Who, worth the name, is not roused to rejoicing
at the blooming of cultured expressions of Kalidasa
like that of bunchy blossom in sweet abundance.
– Banabhatta in Harshacharitam.
Kalidasa is known to bethe greatest repository of our national heritage. The serenity of his artistic accomplishment has earned for him a high place in the galaxy of world poets. Kalidasa’s imagination holds in perfect fusion the two elements of natural beauty and human feelings. In his case, both Eastern and Western critics, applying not exactly analogous standards, are in general agreement. He has always been held in high esteem.final hai test
Kalidasa has continued to display his relevance through the centuries. Surcharged with wider human sympathy and universal appeal, his character has remained truly Indian. He has influenced the mentors of the middle ages, as well as the pioneers of Indian renaissance like Vivekananda and Tagore. Kalidasa continuous to shine throughout the world as one of the greatest exponents of Indian culture. The keen interest of the Western Orientalists made Kalidasa studies more popular in modern times. Kalidasa has thus gone a long way to help develop a deeper understanding between India and the other countries.
Popular legends on the life of Kalidasa
- Kalidasa, who was first quite a blockhead and was married to a princes, being stung by the scornful words of his wife, determined to secure the favour of Gauri by penance with the result that the goddess conferred upon him high poetic genius. On his return Kalidasa was asked by his wife -… and the poet taking each of the three words as the beginning of three different works composed the Kumara, Megha and Raghu.
- It is said that Kumaradasa, the king of Ceylon, the author of the Janakiharana threw himself on the funeral pyre of his friend Kalidasa who was murdered by a courtesan of Kumaradasa (6th century A.D.) in Ceylon. The story is that Kumaradasa had written the following line –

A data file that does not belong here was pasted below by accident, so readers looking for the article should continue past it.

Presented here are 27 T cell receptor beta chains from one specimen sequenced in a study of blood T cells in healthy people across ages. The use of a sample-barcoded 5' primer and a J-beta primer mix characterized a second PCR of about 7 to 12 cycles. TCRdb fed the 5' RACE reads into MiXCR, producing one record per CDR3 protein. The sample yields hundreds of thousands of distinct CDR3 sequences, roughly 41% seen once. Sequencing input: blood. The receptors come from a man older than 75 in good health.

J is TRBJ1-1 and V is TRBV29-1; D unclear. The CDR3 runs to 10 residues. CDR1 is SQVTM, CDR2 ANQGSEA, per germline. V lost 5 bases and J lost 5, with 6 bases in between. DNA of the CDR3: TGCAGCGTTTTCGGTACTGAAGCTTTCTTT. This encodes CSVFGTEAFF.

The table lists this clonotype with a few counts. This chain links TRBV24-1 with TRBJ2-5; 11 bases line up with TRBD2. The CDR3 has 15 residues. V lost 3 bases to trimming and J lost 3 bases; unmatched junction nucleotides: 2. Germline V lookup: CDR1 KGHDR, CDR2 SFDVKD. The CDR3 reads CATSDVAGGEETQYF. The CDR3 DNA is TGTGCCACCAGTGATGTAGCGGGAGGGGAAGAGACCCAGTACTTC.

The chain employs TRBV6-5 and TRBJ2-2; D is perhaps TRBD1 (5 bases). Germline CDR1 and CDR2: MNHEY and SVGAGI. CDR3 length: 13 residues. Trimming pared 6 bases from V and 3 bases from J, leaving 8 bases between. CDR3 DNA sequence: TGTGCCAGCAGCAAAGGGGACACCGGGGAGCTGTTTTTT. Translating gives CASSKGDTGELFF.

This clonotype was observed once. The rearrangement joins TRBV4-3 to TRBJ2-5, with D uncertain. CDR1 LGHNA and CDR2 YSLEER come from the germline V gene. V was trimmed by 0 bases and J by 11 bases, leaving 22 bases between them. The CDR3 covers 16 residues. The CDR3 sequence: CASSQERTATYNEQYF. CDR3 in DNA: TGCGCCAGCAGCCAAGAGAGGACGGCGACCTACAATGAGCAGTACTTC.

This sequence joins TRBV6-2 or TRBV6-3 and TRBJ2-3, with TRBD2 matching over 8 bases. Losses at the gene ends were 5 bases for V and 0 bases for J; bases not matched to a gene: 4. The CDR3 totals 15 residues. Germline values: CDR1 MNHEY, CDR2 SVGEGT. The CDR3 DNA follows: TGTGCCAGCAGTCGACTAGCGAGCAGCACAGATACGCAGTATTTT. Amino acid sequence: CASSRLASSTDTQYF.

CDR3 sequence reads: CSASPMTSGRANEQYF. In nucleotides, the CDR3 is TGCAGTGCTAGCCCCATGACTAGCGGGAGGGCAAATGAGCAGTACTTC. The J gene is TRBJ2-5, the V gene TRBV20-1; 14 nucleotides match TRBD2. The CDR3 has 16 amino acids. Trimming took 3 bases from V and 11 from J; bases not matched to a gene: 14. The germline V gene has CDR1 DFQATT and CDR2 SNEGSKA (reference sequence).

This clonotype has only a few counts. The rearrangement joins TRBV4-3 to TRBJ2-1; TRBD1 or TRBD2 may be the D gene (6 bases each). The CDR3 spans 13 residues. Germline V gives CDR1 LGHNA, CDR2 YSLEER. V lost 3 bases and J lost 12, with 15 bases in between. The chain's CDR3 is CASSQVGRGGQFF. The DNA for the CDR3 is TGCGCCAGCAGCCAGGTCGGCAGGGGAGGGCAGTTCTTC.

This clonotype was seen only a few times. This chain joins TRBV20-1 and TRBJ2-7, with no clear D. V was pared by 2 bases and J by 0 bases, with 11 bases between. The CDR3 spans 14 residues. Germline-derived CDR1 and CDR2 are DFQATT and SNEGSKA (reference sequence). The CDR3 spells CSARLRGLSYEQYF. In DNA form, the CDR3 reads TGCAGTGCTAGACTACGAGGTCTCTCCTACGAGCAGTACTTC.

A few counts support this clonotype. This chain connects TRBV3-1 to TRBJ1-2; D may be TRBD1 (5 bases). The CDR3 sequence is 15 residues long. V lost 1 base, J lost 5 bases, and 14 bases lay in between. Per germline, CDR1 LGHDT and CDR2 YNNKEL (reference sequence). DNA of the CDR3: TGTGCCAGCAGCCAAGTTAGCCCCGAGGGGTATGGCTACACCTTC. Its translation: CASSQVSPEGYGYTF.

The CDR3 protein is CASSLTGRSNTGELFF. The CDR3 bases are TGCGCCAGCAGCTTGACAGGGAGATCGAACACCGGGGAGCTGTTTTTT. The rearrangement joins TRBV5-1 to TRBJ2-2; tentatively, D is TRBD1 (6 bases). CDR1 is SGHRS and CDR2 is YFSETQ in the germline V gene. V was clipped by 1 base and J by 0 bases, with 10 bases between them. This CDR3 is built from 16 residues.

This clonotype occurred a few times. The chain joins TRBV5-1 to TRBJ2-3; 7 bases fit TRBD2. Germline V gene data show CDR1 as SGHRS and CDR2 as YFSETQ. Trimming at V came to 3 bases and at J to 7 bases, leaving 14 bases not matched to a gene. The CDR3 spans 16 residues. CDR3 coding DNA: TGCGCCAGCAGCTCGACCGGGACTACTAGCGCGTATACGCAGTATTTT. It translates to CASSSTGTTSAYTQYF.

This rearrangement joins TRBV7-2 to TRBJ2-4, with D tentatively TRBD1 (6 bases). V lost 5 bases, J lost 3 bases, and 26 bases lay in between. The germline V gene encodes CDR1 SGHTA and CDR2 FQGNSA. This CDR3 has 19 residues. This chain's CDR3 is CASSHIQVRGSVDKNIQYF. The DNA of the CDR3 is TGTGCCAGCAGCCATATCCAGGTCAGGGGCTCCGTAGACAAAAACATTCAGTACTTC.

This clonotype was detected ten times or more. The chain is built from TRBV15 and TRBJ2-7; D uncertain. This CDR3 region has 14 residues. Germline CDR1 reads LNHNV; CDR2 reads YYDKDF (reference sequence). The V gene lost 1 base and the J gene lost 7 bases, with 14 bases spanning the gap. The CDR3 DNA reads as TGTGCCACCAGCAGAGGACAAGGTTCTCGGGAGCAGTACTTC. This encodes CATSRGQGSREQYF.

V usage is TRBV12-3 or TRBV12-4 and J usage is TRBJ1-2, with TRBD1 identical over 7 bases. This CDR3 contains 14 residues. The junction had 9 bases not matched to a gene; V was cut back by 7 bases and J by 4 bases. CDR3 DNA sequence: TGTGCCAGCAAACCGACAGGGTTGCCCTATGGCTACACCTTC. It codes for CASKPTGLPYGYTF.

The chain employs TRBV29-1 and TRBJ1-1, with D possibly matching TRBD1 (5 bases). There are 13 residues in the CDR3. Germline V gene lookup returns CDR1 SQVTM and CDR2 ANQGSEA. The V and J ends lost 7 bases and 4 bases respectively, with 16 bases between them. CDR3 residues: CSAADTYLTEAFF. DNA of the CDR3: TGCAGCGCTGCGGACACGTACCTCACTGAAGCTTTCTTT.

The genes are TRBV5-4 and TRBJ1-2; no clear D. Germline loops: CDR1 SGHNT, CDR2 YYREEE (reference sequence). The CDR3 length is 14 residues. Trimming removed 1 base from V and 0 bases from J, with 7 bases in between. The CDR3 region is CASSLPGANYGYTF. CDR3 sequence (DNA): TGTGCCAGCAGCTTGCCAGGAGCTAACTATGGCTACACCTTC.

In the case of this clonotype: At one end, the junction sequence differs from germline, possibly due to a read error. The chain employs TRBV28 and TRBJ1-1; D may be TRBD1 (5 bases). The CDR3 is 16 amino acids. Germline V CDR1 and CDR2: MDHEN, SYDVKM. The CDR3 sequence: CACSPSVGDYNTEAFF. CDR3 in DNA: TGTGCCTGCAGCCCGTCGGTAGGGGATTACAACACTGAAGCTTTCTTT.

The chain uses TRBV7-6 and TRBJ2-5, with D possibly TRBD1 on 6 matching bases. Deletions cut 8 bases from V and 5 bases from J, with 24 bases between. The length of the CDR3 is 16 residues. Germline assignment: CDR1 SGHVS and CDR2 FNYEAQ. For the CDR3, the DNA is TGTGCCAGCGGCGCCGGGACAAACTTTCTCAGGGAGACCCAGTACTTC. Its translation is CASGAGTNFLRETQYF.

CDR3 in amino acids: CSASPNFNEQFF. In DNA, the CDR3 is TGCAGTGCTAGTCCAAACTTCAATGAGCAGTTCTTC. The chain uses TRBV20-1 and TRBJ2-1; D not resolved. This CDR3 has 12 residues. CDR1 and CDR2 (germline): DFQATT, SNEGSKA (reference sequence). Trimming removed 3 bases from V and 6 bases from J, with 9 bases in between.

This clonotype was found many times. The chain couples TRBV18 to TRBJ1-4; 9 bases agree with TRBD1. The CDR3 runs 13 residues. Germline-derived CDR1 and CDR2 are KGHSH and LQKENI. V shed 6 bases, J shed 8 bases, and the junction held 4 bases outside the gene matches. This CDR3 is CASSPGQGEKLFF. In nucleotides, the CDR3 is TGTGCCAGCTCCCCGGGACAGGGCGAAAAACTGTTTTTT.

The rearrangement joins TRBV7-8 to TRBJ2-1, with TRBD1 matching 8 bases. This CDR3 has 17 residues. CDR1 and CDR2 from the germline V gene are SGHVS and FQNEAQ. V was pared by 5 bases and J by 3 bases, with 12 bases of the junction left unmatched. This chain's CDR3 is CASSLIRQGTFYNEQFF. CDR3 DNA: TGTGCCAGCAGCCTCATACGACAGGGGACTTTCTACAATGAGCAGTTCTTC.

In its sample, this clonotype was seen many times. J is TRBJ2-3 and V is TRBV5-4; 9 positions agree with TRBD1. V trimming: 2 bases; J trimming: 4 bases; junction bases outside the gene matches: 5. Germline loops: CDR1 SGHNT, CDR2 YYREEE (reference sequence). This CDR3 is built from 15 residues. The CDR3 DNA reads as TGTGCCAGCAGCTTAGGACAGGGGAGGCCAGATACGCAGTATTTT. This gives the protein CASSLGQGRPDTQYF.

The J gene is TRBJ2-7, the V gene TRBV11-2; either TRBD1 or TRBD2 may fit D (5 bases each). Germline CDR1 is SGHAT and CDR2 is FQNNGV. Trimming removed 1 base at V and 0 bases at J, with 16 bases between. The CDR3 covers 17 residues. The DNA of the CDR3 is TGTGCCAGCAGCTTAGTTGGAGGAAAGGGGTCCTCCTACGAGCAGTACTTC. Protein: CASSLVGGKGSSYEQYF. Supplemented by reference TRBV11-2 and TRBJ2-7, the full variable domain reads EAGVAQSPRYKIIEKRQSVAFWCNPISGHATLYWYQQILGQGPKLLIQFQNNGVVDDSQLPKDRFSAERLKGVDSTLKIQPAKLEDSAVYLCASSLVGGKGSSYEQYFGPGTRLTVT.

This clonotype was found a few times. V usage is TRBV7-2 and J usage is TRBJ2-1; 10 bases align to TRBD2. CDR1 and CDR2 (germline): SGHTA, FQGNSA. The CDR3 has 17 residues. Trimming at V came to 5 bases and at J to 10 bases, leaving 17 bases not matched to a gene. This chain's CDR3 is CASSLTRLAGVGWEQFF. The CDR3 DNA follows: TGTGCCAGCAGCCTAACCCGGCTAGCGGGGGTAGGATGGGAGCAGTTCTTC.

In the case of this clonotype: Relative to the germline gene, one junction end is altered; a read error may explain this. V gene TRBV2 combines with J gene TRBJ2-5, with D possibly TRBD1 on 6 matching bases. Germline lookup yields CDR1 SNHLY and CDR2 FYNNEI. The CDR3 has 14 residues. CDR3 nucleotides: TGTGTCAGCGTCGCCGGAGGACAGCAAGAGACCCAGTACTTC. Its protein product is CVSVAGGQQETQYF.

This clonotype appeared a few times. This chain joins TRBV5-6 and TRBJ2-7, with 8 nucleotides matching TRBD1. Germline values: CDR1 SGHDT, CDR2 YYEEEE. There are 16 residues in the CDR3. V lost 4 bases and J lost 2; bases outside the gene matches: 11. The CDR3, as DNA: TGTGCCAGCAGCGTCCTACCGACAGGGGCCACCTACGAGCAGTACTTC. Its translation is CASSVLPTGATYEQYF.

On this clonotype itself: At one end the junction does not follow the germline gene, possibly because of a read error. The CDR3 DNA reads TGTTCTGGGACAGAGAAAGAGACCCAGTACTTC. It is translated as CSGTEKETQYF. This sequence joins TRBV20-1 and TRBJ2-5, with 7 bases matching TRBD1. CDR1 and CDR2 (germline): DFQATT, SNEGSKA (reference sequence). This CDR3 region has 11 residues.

on the wall of the mansion of the courtesan, and had promised a handsome reward to one who would complete the samasya. Kalidasa who happened to see that line immediately wrote-
Then, the courtesan murdered him and wanted to secure the reward by claiming that she had completed the Samasya the king, however discovered the fraud, but overwhelmed with grief consigned himself to the funeral pyre of Kalidasa.
Kalidasa’s Profile –
Place & Date
It is known to all that Kalidasa is completely silent about himself regarding his date of birth and also the place. Peoples all over India praise to Mahakavi for all the time due to his poetical excellency. Therefore, people from particular place claim that Kalidasa belongs to their area. But if we go through his works thoroughly, we may find that Kalidasa belongs to Ujjain. In Meghaduta, he describes about Ujjain so beautifully where we may find his personal attachment to Ujjain can not be ignored. Scholars of Kalidasa are of the opinion that Kalidasa belongs to Ujjain during between the period of second century BC. to 5th century AD
Impact on India and abroad
Kalidasa is unanimously admitted to be the greatest sanskrit poet and dramatist. In India he is praised by all his followers such as post dated poets and critics namely Mammta, Anandavardhancharya,Abhinav Gupta etc.
His poetical style influenced to all the post dated poets to the modern poets of this 20th century also.
In the same manner, we may also find in abroad. It was Sir William Jones who introduced the Shakuntalm to the westerners for the first time in the eighteen century; since then almost all the works of Kalidasa have been translated into various Languages and made known to peoples of different countries, and they have been greatly appreciated by them. There can be no doubt that Kalidasa can justifiably take his seat along with Shakespeare.
Works of Kalidasa –
Ritusamhara is a small lyrical poem of 144 stanzas in 6 cantos, mostly in vamshastha metre (cantos i, ii, v, vi), the variation being vasantatilaka (canto iii) and upendravajra (canto iv). The poem gives a graphic and poetic description of the six seasons of India.
The meghaduta is smaller in extent then Ritusamahara, the first of the Purvamegha having 66 stanzas and the second half or Uttaramegha is having only 55. This is a poem describing the message of departed Yaksha to his wife, to be conveyed through a cloud.
A Yaksha, servant of lord, Kubera, made some mistake in his duty; Kubera punished him with a curse, banishing him from Alaka in to exile for a period of one year. Therefore, Yaksha sent his message to his wife through a cloud.